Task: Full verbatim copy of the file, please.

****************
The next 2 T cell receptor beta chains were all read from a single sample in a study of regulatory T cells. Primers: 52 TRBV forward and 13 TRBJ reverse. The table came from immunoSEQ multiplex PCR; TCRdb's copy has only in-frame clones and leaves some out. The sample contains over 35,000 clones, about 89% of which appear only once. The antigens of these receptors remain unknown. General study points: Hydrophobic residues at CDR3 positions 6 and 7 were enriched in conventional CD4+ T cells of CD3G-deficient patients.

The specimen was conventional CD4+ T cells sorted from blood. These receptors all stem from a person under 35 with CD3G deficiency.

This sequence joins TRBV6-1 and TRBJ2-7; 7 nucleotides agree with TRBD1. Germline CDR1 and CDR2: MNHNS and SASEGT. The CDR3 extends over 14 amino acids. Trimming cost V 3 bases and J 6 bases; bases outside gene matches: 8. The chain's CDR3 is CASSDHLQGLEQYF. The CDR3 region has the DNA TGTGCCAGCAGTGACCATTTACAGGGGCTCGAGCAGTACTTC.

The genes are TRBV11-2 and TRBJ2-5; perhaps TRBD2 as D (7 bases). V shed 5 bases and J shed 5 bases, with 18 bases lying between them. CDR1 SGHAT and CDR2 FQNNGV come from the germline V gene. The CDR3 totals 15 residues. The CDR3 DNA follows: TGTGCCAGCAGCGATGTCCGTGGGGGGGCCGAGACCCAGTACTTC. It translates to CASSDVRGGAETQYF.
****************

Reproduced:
The next 2 T cell receptor beta chains were all read from a single sample in a study of regulatory T cells. Primers: 52 TRBV forward and 13 TRBJ reverse. The table came from immunoSEQ multiplex PCR; TCRdb's copy has only in-frame clones and leaves some out. The sample contains over 35,000 clones, about 89% of which appear only once. The antigens of these receptors remain unknown. General study points: Hydrophobic residues at CDR3 positions 6 and 7 were enriched in conventional CD4+ T cells of CD3G-deficient patients.

The specimen was conventional CD4+ T cells sorted from blood. These receptors all stem from a person under 35 with CD3G deficiency.

This sequence joins TRBV6-1 and TRBJ2-7; 7 nucleotides agree with TRBD1. Germline CDR1 and CDR2: MNHNS and SASEGT. The CDR3 extends over 14 amino acids. Trimming cost V 3 bases and J 6 bases; bases outside gene matches: 8. The chain's CDR3 is CASSDHLQGLEQYF. The CDR3 region has the DNA TGTGCCAGCAGTGACCATTTACAGGGGCTCGAGCAGTACTTC.

The genes are TRBV11-2 and TRBJ2-5; perhaps TRBD2 as D (7 bases). V shed 5 bases and J shed 5 bases, with 18 bases lying between them. CDR1 SGHAT and CDR2 FQNNGV come from the germline V gene. The CDR3 totals 15 residues. The CDR3 DNA follows: TGTGCCAGCAGCGATGTCCGTGGGGGGGCCGAGACCCAGTACTTC. It translates to CASSDVRGGAETQYF.